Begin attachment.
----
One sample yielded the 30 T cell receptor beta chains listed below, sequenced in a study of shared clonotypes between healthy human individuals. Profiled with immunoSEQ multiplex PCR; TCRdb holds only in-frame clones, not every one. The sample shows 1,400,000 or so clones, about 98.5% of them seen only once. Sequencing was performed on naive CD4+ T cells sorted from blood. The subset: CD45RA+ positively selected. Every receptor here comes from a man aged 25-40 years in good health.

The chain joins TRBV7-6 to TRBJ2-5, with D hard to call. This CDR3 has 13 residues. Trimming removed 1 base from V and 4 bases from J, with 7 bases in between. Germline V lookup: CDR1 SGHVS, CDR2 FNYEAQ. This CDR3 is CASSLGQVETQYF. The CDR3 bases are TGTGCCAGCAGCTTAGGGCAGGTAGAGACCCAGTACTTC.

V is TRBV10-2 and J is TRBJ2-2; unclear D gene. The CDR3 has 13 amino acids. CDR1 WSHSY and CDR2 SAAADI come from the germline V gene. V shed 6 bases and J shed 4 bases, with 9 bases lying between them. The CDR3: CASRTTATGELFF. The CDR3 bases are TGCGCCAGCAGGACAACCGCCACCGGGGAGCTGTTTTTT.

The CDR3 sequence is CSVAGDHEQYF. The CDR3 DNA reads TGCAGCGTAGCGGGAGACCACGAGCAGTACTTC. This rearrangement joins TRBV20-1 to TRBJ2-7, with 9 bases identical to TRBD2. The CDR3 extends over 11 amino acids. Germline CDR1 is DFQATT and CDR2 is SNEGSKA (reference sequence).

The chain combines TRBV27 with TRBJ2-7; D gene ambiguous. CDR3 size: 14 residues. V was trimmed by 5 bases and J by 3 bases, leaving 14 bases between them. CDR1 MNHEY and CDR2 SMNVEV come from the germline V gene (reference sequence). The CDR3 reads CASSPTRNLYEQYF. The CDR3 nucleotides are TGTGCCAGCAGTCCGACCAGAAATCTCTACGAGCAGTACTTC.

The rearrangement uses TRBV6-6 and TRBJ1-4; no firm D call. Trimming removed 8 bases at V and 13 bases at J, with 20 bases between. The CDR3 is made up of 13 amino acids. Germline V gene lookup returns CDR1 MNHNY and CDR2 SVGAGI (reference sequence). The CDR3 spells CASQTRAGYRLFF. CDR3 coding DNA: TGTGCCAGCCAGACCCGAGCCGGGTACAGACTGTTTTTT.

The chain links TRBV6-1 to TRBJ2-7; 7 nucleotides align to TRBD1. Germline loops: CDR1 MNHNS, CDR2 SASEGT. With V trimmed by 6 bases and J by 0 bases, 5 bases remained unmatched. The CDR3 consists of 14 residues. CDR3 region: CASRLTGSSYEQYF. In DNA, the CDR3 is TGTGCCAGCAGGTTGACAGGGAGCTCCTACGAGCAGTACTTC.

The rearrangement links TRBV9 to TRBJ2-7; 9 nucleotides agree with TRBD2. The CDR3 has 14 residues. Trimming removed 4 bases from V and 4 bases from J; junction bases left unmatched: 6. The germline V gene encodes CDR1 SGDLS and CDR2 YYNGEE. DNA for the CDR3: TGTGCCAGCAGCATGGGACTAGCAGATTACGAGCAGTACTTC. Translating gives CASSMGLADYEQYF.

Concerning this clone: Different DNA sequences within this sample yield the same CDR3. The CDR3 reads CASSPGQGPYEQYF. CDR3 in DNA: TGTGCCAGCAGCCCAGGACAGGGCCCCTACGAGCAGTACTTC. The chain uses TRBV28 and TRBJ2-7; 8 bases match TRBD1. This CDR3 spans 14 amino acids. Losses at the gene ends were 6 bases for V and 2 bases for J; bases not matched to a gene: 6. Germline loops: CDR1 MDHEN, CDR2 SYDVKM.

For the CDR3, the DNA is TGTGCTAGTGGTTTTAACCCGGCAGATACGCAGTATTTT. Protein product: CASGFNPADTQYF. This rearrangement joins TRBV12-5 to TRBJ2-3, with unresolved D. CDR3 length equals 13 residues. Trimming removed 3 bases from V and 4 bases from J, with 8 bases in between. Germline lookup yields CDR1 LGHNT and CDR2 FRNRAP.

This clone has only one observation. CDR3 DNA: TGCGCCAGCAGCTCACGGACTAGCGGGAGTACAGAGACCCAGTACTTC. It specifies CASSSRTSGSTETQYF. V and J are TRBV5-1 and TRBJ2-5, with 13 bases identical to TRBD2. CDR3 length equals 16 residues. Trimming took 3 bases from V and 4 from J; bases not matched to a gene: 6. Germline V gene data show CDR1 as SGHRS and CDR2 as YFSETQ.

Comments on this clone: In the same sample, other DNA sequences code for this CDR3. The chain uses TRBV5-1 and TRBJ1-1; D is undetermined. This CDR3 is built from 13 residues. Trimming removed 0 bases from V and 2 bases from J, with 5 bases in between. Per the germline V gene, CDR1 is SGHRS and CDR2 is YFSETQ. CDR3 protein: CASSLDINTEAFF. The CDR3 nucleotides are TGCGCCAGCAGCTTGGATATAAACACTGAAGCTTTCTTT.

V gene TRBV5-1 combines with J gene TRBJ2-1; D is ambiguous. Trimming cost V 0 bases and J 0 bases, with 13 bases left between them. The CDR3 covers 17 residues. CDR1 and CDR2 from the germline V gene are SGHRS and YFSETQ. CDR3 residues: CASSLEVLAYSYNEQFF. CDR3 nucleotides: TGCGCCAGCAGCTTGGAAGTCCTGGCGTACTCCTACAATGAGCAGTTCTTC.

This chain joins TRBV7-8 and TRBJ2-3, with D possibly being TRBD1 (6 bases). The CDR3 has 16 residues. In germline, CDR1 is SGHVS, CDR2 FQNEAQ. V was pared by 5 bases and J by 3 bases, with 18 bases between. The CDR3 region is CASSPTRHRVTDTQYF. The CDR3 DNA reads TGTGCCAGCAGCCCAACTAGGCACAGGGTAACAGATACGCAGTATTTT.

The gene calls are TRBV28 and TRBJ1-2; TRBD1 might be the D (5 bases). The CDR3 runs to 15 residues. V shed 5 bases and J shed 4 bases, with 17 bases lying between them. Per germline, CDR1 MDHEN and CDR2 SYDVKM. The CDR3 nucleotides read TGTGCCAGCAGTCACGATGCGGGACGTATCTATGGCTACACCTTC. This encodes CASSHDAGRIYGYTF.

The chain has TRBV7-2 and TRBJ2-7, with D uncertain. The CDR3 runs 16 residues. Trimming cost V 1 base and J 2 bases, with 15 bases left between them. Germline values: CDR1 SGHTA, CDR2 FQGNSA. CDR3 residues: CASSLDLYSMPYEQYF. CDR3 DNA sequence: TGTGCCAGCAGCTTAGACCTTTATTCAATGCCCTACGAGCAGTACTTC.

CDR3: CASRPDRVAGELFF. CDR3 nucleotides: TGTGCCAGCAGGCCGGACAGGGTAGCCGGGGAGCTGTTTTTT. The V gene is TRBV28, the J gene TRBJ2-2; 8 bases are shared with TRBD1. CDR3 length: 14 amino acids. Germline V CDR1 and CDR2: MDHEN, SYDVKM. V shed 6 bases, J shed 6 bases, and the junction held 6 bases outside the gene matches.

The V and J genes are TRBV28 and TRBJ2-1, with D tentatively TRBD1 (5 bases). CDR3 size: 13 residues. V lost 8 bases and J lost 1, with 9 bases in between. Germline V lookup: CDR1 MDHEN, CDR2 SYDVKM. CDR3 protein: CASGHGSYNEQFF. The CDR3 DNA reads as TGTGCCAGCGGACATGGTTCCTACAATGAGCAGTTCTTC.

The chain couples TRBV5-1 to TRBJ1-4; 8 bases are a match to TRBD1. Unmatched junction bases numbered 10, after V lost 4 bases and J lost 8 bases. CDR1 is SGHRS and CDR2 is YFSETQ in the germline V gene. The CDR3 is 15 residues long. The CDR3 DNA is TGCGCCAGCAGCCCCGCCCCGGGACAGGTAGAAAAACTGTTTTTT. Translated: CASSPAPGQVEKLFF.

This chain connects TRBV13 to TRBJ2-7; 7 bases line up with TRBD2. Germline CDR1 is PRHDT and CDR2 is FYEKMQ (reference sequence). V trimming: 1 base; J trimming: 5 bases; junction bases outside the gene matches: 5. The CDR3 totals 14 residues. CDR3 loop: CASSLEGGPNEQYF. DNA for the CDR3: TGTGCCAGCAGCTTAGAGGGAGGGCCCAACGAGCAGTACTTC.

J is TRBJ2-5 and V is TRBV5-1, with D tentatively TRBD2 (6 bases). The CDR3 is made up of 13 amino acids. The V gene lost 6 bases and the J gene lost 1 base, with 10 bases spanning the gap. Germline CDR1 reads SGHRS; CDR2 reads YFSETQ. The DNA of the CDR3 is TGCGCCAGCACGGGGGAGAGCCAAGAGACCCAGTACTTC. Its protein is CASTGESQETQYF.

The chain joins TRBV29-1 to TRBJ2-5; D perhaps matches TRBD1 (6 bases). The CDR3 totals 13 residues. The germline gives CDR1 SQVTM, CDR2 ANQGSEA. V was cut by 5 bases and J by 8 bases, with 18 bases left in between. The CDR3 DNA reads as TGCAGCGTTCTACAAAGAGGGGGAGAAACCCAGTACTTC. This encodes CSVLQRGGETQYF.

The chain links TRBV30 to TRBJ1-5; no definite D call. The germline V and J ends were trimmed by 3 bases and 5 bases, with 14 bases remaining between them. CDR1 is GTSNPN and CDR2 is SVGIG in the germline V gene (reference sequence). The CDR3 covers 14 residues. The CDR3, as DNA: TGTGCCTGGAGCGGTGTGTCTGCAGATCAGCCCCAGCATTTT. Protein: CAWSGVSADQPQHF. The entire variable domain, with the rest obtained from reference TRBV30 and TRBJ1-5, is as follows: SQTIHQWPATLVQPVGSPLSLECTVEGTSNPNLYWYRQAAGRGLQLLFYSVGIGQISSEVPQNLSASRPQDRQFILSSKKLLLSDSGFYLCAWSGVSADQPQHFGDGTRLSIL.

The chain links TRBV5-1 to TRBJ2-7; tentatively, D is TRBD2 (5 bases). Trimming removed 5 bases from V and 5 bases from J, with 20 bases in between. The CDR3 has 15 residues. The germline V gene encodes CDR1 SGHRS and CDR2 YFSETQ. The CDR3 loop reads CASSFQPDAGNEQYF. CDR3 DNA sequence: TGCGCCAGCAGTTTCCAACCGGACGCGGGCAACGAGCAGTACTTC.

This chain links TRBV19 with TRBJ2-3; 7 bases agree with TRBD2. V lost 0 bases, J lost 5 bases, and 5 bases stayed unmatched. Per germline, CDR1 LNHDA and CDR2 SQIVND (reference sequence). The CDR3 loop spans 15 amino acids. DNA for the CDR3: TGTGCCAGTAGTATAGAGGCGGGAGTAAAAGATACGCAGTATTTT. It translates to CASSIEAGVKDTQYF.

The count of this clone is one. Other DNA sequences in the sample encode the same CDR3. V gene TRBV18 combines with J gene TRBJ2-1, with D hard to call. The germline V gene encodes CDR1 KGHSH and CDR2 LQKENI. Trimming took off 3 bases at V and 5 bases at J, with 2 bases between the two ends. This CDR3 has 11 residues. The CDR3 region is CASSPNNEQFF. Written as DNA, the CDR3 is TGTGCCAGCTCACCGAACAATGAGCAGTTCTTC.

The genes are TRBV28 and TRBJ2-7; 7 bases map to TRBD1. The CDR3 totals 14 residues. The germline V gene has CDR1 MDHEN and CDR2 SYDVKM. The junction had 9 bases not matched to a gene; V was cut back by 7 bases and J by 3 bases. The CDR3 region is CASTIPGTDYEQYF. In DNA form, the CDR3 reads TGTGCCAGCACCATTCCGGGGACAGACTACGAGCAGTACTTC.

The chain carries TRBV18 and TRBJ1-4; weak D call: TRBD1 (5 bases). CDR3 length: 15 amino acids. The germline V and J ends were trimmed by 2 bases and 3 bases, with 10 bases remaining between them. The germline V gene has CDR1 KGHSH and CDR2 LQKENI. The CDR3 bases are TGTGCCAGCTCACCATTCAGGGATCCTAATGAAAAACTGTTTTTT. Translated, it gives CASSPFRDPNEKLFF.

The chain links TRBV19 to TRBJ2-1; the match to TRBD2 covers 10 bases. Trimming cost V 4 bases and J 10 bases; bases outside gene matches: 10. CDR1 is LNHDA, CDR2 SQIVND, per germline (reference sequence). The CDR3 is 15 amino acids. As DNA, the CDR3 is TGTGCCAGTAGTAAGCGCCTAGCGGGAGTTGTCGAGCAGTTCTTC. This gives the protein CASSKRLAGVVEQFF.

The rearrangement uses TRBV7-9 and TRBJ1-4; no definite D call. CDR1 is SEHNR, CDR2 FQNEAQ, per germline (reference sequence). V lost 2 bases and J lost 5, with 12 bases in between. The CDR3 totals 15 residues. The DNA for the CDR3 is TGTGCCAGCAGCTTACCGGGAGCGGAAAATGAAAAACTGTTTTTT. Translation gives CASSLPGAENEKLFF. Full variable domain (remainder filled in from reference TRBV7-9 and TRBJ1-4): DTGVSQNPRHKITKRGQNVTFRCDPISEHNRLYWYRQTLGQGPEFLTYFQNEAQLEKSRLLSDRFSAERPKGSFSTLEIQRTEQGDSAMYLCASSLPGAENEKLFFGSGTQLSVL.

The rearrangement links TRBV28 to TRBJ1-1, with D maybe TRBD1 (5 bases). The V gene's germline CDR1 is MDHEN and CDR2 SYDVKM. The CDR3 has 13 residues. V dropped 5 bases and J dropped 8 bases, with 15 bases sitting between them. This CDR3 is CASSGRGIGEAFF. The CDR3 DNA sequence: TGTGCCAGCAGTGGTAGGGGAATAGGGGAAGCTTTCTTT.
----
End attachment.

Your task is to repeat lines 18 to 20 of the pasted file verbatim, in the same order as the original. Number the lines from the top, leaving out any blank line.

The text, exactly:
The V and J genes are TRBV28 and TRBJ2-1, with D tentatively TRBD1 (5 bases). CDR3 size: 13 residues. V lost 8 bases and J lost 1, with 9 bases in between. Germline V lookup: CDR1 MDHEN, CDR2 SYDVKM. CDR3 protein: CASGHGSYNEQFF. The CDR3 DNA reads as TGTGCCAGCGGACATGGTTCCTACAATGAGCAGTTCTTC.

The chain couples TRBV5-1 to TRBJ1-4; 8 bases are a match to TRBD1. Unmatched junction bases numbered 10, after V lost 4 bases and J lost 8 bases. CDR1 is SGHRS and CDR2 is YFSETQ in the germline V gene. The CDR3 is 15 residues long. The CDR3 DNA is TGCGCCAGCAGCCCCGCCCCGGGACAGGTAGAAAAACTGTTTTTT. Translated: CASSPAPGQVEKLFF.

This chain connects TRBV13 to TRBJ2-7; 7 bases line up with TRBD2. Germline CDR1 is PRHDT and CDR2 is FYEKMQ (reference sequence). V trimming: 1 base; J trimming: 5 bases; junction bases outside the gene matches: 5. The CDR3 totals 14 residues. CDR3 loop: CASSLEGGPNEQYF. DNA for the CDR3: TGTGCCAGCAGCTTAGAGGGAGGGCCCAACGAGCAGTACTTC.